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Like most of you, I found the school year simply too short to allow me to accomplish everything I wanted to accomplish. Consequently, I end the year with a huge pile of news clippings, reports, and surveys that I didn't have time to pursue -- and with a long list of unanswered questions about many issues addressed in that soon-to-be-recycled pile of papers. I've winnowed the list down to 20. How many can you answer?

As anyone who knows me can tell you, the reason I was asked to write this column is because -- right or wrong -- I have an opinion about almost everything. Education is my special field of expertise, however. I've been a student, an education major, a teacher, a parent, an instructional designer, and an education writer and editor. I've looked at education from all those angles and, at some point or another, I've considered almost every ongoing education issue. Consequently, there are few education-related problems that I don't think I can solve. (Why Bush chose Paige as secretary of education when I was available will forever remain a mystery to me!)

Like most of you, however, I've found that the school year is simply too short to allow me to address all the problems or answer all the questions that present themselves. Consequently, I end the school year with a huge pile of news clippings, reports, and surveys that I didn't have time to pursue -- and with a long list of unanswered questions about the issues addressed in that soon-to-be-recycled pile of papers.

Look What She Starr-ted!

Linda Starr, a former teacher and the mother of four children, has been an education writer for more than a decade. Starr is the curriculum and technology editor for Education World.

Previous StarrPoints

Out of time and short of intellectual energy, I've winnowed the list down to the 20 questions I find most perplexing -- in the hope that you can answer them for me!

In no particular order, these are my top 20 unanswered questions of the school year.

20 QUESTIONS

  1. Why is the federal government offering tax credits to compensate teachers for the money they personally spend on classroom supplies instead of providing more money for classroom supplies -- or higher teacher salaries?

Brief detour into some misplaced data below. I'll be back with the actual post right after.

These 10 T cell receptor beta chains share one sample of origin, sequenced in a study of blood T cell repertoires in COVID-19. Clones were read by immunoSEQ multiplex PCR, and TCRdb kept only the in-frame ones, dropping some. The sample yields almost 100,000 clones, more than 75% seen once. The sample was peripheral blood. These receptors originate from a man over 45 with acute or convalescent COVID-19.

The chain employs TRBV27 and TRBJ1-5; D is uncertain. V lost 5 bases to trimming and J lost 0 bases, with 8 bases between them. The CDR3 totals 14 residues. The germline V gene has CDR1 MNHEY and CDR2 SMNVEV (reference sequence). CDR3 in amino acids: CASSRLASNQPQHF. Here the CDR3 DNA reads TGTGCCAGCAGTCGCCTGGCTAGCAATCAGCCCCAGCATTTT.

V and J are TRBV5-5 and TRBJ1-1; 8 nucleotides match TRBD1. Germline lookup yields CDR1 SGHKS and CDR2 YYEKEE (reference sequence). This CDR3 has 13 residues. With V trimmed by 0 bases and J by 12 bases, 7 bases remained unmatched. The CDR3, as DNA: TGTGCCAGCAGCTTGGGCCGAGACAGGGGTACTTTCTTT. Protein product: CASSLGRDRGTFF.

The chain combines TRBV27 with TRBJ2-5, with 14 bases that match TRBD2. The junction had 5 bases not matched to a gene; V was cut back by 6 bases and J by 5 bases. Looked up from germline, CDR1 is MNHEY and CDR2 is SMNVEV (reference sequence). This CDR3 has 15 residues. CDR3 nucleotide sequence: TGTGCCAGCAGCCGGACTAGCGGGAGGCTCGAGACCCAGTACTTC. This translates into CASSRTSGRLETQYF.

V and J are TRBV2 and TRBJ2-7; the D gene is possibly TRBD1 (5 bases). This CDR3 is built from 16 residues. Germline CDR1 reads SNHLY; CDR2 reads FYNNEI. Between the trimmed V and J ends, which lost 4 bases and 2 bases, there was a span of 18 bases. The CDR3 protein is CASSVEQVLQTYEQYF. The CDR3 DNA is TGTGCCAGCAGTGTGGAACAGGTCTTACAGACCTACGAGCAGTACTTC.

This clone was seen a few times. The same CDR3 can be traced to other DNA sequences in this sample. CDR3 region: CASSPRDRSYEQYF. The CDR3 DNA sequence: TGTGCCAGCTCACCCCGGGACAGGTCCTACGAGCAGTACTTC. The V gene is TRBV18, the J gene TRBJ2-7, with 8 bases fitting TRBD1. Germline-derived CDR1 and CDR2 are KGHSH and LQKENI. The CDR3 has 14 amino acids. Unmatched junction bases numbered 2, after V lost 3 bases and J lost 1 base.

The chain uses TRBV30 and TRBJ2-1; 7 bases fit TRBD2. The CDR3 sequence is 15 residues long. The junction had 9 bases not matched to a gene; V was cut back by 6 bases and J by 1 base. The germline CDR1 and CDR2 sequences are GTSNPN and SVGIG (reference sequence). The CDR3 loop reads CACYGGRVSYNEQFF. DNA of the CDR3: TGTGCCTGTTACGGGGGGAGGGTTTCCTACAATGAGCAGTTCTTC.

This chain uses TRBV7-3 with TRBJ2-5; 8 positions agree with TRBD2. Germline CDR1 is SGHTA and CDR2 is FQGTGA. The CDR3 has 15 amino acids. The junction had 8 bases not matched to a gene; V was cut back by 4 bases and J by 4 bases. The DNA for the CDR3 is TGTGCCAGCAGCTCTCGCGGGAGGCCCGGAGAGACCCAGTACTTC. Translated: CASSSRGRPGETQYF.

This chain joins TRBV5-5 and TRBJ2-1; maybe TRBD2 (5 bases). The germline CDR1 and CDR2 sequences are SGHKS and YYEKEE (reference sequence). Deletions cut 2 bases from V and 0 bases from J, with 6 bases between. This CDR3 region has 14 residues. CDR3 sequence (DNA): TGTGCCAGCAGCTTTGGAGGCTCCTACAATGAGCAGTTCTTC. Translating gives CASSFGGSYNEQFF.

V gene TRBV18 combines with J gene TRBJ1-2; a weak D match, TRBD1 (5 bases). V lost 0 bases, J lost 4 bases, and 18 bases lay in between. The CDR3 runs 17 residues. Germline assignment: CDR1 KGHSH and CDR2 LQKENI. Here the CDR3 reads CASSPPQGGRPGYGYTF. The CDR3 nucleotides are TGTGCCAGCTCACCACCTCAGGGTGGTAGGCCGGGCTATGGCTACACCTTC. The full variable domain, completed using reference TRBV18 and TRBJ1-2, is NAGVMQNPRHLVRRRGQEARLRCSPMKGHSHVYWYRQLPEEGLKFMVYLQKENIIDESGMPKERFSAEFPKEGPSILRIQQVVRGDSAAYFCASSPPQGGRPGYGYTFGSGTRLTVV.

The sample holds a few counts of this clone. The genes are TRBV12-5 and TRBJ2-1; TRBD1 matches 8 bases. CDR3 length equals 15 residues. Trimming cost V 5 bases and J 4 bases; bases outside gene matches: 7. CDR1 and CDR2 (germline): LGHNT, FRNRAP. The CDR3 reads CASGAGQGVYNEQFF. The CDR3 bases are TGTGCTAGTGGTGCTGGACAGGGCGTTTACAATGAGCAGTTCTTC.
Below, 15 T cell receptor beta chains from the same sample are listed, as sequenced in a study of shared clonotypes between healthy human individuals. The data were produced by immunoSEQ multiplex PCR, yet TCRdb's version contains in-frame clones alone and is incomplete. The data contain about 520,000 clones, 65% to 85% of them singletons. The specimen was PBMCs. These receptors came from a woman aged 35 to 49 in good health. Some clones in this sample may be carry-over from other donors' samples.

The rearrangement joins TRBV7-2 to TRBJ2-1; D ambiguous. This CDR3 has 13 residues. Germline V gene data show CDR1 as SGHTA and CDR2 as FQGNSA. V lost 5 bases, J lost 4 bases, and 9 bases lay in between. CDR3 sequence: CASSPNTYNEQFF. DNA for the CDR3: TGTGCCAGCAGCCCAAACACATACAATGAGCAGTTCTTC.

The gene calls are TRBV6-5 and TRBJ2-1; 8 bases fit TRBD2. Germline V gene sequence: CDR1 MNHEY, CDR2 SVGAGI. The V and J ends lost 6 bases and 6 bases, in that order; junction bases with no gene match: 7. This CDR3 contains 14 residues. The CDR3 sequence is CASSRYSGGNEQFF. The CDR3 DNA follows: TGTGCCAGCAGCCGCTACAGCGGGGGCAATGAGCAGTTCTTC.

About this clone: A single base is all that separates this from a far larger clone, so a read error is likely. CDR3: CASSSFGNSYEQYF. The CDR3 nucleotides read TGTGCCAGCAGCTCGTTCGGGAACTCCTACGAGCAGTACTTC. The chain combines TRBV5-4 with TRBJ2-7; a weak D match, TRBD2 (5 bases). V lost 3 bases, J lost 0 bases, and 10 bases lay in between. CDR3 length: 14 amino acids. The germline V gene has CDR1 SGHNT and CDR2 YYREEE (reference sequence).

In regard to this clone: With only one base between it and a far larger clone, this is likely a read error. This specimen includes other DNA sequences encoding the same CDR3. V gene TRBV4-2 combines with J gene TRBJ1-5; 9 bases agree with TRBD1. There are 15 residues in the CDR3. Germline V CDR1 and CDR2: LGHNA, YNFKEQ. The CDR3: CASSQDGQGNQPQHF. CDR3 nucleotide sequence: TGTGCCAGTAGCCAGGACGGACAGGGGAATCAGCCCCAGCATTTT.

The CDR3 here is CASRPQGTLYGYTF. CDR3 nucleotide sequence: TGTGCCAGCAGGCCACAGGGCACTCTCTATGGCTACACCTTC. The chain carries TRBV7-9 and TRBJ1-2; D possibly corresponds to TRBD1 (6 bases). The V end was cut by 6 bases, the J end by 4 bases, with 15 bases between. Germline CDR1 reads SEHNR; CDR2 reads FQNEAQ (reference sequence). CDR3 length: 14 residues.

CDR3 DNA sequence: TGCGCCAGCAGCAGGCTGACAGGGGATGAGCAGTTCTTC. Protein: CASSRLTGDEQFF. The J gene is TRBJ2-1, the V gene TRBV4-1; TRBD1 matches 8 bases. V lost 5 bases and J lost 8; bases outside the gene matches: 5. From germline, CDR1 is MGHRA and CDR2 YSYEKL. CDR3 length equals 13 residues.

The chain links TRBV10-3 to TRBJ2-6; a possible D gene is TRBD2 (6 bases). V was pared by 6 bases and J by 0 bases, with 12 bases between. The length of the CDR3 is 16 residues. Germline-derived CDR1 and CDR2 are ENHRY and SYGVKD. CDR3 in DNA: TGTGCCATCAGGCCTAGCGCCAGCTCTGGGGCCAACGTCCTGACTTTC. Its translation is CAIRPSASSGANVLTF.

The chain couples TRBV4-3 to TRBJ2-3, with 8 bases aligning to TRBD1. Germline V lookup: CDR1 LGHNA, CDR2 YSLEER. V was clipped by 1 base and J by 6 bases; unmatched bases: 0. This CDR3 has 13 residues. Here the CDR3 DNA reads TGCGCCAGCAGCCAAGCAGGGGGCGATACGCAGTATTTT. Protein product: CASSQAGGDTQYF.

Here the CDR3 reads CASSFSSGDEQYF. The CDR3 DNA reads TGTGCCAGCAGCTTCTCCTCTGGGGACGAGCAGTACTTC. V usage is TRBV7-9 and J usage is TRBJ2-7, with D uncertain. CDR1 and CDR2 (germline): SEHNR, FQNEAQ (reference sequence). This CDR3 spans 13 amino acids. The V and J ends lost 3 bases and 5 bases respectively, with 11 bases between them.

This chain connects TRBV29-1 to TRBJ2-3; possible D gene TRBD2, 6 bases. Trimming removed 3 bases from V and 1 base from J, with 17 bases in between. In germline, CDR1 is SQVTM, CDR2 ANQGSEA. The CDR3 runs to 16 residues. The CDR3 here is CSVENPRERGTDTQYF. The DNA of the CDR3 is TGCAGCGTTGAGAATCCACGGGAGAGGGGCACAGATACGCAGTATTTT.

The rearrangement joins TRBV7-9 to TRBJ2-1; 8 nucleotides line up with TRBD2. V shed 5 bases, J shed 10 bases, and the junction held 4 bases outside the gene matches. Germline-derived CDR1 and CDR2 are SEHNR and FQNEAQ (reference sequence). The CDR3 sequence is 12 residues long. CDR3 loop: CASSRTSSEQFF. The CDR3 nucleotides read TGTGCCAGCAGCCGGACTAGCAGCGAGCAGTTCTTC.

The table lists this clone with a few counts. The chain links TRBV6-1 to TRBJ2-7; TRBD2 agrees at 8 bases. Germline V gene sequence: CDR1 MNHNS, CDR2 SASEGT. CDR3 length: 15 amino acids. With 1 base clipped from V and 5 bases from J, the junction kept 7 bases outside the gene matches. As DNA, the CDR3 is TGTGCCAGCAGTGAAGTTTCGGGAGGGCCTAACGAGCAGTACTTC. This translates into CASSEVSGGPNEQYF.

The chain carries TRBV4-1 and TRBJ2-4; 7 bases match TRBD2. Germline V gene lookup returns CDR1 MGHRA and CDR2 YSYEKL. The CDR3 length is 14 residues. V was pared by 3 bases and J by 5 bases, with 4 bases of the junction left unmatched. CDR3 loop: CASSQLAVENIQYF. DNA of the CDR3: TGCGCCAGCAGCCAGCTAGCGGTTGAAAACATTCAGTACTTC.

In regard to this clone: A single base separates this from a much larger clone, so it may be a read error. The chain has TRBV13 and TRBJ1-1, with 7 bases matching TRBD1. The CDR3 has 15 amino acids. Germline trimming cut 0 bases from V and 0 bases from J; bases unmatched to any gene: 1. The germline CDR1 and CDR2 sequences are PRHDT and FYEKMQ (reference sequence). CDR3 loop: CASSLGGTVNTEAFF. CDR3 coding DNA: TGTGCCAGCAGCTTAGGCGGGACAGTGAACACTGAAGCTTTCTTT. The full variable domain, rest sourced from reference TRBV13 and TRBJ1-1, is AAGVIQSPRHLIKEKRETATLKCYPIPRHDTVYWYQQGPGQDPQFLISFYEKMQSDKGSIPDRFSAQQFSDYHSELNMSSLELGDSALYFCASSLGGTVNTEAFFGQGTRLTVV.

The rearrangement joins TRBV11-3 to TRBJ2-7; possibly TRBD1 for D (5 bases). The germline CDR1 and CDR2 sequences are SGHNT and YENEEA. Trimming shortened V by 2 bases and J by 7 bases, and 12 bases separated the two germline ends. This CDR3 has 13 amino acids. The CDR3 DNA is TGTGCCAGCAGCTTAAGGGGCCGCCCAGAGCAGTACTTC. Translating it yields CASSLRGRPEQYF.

2. When did classmates become "cohorts?" (Doesn't a cohort sound like the type of kid your mother told you not to hang out with?) Speaking of education euphemisms, when did we start debating the existence of "peer effects" -- the idea that kids' "cohorts" influence their attitudes and behavior?

  3. Why are school districts cutting back on recess and physical education, then sending home letters warning that kids are too fat? And why do so many schools think it's OK to "feed" the growing obesity problem by selling junk food in school cafeterias and for school fund-raisers?

  4. When did we stop recognizing that kids are kids and start expecting them to demonstrate adult judgment and mature behavior?

  5. Why do some people seem more concerned about which books kids read in school than about whether kids can read at all?

  6. In a survey, 59 percent of Ohio residents favored teaching the theory of intelligent design in public schools. Sixty-six percent of those surveyed said they believe that the "intelligent designer" is divine. Who do the other 34 percent think it is?

  7. Why do we think that just because teachers have a strong sense of social responsibility and a deep desire to teach that we can pay them less than they earn?

  8. Where will the kids who opt to transfer out of the estimated 7,200 failing schools in this country go -- and how will they get there? On a related note, if kids in failing urban schools can transfer only to private schools or to other (most likely failing) schools within the same city limits -- but not to public schools in nearby suburbs -- what real options do urban parents have? Realistically, how many poor families can make up the monetary difference between vouchers and private-school tuition?

  9. Would taxpayers be more willing to pay teachers higher salaries if schools were open year-round?

  10. Why is it easier in many states for individuals who enter education as a second career to become fully certified than it is for fully certified teachers to switch to a different grade level or teach in a related subject area?

  11. Why doesn't every school -- and every classroom -- have a Web site?

  12. When are we going to admit that when it comes to schools and classrooms, size does matter?

  13. How come -- when the No Child Left Behind Act is having such an impact on education -- so few educators actually know what it says?

  14. Why isn't there more interaction and cooperation between our K-12 public schools and our colleges and universities -- and between our K-12 public schools and the business community?

  15. When are we going to get over the idea that the use of computer resources in the classroom is superfluous and recognize that technology is a legitimate timesaving educational tool? (Remember when the use of calculators was considered "cheating"?)

  16. Why are most in-service professional development programs so useless -- and so boring?

  17. How many kids have been physically or psychologically maimed playing tag or dodge ball?

  18. What distinguishes an F school from a D school?

  19. If, as polls indicate, education is the top priority among the American people, why are so many schools struggling with inadequate funds and resources? Shouldn't taxpayers put their money where their mouths are?

  20. Why is it that the education issues most talked about in the press are the issues least talked about in the schools?